Symphony Grotesque

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Shostakovich: Symphony No. 1

(with Kabalevsky: Colas Breugnon Suite)

St. Louis Symphony Orchestra / Vladimir Golschmann

Columbia ML 5120

Vladimir Golschmann, with his “matinee-idol face” according to one contemporary, was one of the great proponents of modernist music. He conducted world premieres of Honegger, Falla and Milhaud’s Le Creation du Monde, among others, and did some of the finest recordings on record with the St. Louis Symphony Orchestra. With them on this album he tackles Shostakovich’s 1st Symphony.

Shostakovich was a child prodigy in the classic sense; for a time when he was a boy he played piano for silent films at a local theater in St. Petersburg (he was supposedly let go for laughing too much at Chaplin and Buster Keaton flicks). His 1st Symphony was completed when he was 18, his graduate piece for the Lenin Conservatory.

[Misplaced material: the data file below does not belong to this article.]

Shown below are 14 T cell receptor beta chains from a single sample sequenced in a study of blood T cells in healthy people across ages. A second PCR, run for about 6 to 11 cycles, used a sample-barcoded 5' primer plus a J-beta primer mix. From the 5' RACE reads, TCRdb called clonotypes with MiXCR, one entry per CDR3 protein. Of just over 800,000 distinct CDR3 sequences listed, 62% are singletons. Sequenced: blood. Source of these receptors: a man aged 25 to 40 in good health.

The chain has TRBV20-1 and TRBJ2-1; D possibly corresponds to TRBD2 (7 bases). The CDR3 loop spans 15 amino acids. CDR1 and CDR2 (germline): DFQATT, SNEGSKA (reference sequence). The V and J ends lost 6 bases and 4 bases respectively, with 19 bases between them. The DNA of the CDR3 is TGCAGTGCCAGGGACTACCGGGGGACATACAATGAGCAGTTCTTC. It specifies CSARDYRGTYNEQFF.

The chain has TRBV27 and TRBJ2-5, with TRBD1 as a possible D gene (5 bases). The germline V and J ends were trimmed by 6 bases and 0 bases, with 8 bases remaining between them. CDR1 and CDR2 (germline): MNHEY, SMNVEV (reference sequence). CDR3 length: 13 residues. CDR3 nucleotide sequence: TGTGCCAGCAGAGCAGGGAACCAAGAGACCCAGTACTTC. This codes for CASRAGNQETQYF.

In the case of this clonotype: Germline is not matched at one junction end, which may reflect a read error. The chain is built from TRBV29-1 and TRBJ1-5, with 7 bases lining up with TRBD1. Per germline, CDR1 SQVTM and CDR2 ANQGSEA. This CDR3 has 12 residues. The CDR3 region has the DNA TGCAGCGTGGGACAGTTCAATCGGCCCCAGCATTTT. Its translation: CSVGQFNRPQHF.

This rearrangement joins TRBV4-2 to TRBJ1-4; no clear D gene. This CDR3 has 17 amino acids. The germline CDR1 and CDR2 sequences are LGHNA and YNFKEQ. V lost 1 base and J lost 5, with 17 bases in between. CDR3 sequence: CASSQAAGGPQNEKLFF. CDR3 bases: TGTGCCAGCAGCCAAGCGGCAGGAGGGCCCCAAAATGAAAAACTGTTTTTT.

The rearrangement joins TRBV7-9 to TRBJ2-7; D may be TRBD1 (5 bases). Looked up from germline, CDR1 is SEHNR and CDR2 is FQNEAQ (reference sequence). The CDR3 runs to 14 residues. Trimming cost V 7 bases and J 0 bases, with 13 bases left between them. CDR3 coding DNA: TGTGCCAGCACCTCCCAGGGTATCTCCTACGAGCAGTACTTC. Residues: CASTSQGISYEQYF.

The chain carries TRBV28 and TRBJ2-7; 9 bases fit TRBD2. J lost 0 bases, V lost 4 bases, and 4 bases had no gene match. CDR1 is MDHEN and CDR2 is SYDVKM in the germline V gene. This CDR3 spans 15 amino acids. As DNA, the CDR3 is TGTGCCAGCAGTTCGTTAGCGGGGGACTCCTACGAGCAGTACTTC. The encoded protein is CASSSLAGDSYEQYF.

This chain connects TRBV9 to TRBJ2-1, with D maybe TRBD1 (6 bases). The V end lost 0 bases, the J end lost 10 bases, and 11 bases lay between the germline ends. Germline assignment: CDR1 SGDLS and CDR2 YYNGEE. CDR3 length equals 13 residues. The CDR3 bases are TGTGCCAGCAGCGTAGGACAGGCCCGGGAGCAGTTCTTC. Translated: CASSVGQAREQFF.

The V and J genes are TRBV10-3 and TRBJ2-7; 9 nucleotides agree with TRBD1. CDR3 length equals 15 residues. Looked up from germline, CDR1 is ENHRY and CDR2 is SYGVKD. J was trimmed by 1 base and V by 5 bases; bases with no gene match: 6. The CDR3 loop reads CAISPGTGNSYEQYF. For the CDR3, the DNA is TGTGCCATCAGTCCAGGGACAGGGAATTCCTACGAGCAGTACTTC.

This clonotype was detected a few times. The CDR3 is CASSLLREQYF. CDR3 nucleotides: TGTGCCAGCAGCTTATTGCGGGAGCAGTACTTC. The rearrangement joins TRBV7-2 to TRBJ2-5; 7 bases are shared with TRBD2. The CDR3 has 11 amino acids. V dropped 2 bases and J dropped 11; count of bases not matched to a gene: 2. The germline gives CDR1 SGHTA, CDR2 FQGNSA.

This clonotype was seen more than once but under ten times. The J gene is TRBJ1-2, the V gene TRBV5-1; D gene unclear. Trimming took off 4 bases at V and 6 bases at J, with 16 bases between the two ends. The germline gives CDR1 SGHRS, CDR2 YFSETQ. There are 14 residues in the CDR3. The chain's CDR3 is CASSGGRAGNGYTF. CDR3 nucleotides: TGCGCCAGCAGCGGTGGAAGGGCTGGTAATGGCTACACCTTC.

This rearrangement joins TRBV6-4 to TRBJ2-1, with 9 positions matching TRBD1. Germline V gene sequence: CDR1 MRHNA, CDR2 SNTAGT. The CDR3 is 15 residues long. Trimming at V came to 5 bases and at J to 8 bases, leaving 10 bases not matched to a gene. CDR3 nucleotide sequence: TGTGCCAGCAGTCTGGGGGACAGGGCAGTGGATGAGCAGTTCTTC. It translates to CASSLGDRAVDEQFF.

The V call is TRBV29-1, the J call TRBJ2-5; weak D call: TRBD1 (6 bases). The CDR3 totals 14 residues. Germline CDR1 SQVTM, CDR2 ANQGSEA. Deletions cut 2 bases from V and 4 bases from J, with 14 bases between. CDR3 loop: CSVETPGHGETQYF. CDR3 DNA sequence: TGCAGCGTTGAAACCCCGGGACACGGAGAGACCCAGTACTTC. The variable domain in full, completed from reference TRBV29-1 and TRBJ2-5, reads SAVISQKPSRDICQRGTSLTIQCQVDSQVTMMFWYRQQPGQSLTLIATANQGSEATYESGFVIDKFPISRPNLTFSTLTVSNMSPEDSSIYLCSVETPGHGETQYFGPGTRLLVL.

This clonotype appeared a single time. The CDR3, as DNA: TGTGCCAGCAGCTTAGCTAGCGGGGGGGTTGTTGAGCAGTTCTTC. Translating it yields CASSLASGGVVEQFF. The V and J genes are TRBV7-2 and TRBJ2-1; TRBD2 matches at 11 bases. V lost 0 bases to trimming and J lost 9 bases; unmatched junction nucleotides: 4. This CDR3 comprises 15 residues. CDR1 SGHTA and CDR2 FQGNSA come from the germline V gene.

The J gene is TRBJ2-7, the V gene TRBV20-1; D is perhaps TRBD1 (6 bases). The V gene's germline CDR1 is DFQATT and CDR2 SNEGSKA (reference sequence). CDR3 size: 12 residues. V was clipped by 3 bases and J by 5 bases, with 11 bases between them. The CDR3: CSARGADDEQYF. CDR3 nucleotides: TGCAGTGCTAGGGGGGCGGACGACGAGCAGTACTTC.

Mark Wigglesworth points to the work’s tension and sarcastic wit, its ping-ponging between nobility and banality that would be so characteristic of Shostakovich’s subsequent symphonies. The composer himself called it a “symphony grotesque”, which begins, in Stravinsky-inflected carnival-ese (it even includes a piano, just like Petruchka), but veers ever more Mahlerian as it goes along. Or, as Shostakovich put it, “It’s turning out pretty gloomy.” Schoenberg and Tchaikovsky can also be heard as serious influences. But what could be called the “Shostakovich Sound” is distinctive, if nascent, throughout.

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When the symphony premiered in 1926, Shostakovich became something like a living Soviet satellite overnight, and he was basically annexed by Stalin, used for propaganda, praised as the greatest Russian composer, persecuted mercilessly. After that premiere, conductors lined up to give national premieres: Toscanini, Bruno Walter, Otto Klemperer all waved their batons at the shy young man’s entrance onto the international stage.

Golschmann’s conducting is spontaneous and vital, drawing out Shostakovich’s modernist impulses. The large, somewhat unnerving portrait of an impassive woman with an electric gaze is a neat depiction of art in the USSR. Notably, Golschmann has signed this recording. Besides the Shostakovich, it includes Kabalevsky’s popular suite, from his opera of the same name.

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